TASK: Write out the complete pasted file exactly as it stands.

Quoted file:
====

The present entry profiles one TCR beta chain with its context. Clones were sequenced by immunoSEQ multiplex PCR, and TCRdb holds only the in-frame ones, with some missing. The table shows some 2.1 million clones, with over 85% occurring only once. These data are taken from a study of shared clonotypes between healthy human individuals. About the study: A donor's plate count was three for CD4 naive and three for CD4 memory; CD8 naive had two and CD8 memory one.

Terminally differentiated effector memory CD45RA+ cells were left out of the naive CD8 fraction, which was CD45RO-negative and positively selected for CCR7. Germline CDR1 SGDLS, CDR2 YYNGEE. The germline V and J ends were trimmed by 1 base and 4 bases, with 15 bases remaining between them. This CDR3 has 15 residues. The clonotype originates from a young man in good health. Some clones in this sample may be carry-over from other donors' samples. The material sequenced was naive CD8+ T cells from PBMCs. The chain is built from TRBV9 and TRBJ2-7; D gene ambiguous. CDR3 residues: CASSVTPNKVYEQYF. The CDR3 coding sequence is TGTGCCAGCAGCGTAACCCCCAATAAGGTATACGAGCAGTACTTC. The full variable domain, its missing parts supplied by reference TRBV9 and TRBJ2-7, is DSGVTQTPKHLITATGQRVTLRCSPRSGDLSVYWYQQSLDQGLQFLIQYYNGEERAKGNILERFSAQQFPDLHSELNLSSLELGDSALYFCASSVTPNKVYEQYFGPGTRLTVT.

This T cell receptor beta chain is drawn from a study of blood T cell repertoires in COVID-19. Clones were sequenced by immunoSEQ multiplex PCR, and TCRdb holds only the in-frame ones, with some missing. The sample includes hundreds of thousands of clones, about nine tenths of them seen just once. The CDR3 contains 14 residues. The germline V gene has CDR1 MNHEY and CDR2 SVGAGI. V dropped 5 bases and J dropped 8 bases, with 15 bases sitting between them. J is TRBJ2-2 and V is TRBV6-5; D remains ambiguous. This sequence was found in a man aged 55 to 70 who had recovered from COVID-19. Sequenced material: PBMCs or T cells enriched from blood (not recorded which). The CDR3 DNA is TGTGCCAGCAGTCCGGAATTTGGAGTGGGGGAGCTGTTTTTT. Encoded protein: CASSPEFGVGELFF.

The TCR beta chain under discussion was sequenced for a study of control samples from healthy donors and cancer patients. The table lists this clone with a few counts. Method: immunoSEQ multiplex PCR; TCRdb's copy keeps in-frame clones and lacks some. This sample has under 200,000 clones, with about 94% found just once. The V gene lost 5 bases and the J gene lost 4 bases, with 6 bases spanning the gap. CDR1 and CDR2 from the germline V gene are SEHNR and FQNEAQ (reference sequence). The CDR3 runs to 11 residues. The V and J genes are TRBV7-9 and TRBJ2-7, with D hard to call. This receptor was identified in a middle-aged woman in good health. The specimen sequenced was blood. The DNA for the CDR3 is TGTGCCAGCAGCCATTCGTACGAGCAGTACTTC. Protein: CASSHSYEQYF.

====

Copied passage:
The present entry profiles one TCR beta chain with its context. Clones were sequenced by immunoSEQ multiplex PCR, and TCRdb holds only the in-frame ones, with some missing. The table shows some 2.1 million clones, with over 85% occurring only once. These data are taken from a study of shared clonotypes between healthy human individuals. About the study: A donor's plate count was three for CD4 naive and three for CD4 memory; CD8 naive had two and CD8 memory one.

Terminally differentiated effector memory CD45RA+ cells were left out of the naive CD8 fraction, which was CD45RO-negative and positively selected for CCR7. Germline CDR1 SGDLS, CDR2 YYNGEE. The germline V and J ends were trimmed by 1 base and 4 bases, with 15 bases remaining between them. This CDR3 has 15 residues. The clonotype originates from a young man in good health. Some clones in this sample may be carry-over from other donors' samples. The material sequenced was naive CD8+ T cells from PBMCs. The chain is built from TRBV9 and TRBJ2-7; D gene ambiguous. CDR3 residues: CASSVTPNKVYEQYF. The CDR3 coding sequence is TGTGCCAGCAGCGTAACCCCCAATAAGGTATACGAGCAGTACTTC. The full variable domain, its missing parts supplied by reference TRBV9 and TRBJ2-7, is DSGVTQTPKHLITATGQRVTLRCSPRSGDLSVYWYQQSLDQGLQFLIQYYNGEERAKGNILERFSAQQFPDLHSELNLSSLELGDSALYFCASSVTPNKVYEQYFGPGTRLTVT.

This T cell receptor beta chain is drawn from a study of blood T cell repertoires in COVID-19. Clones were sequenced by immunoSEQ multiplex PCR, and TCRdb holds only the in-frame ones, with some missing. The sample includes hundreds of thousands of clones, about nine tenths of them seen just once. The CDR3 contains 14 residues. The germline V gene has CDR1 MNHEY and CDR2 SVGAGI. V dropped 5 bases and J dropped 8 bases, with 15 bases sitting between them. J is TRBJ2-2 and V is TRBV6-5; D remains ambiguous. This sequence was found in a man aged 55 to 70 who had recovered from COVID-19. Sequenced material: PBMCs or T cells enriched from blood (not recorded which). The CDR3 DNA is TGTGCCAGCAGTCCGGAATTTGGAGTGGGGGAGCTGTTTTTT. Encoded protein: CASSPEFGVGELFF.

The TCR beta chain under discussion was sequenced for a study of control samples from healthy donors and cancer patients. The table lists this clone with a few counts. Method: immunoSEQ multiplex PCR; TCRdb's copy keeps in-frame clones and lacks some. This sample has under 200,000 clones, with about 94% found just once. The V gene lost 5 bases and the J gene lost 4 bases, with 6 bases spanning the gap. CDR1 and CDR2 from the germline V gene are SEHNR and FQNEAQ (reference sequence). The CDR3 runs to 11 residues. The V and J genes are TRBV7-9 and TRBJ2-7, with D hard to call. This receptor was identified in a middle-aged woman in good health. The specimen sequenced was blood. The DNA for the CDR3 is TGTGCCAGCAGCCATTCGTACGAGCAGTACTTC. Protein: CASSHSYEQYF.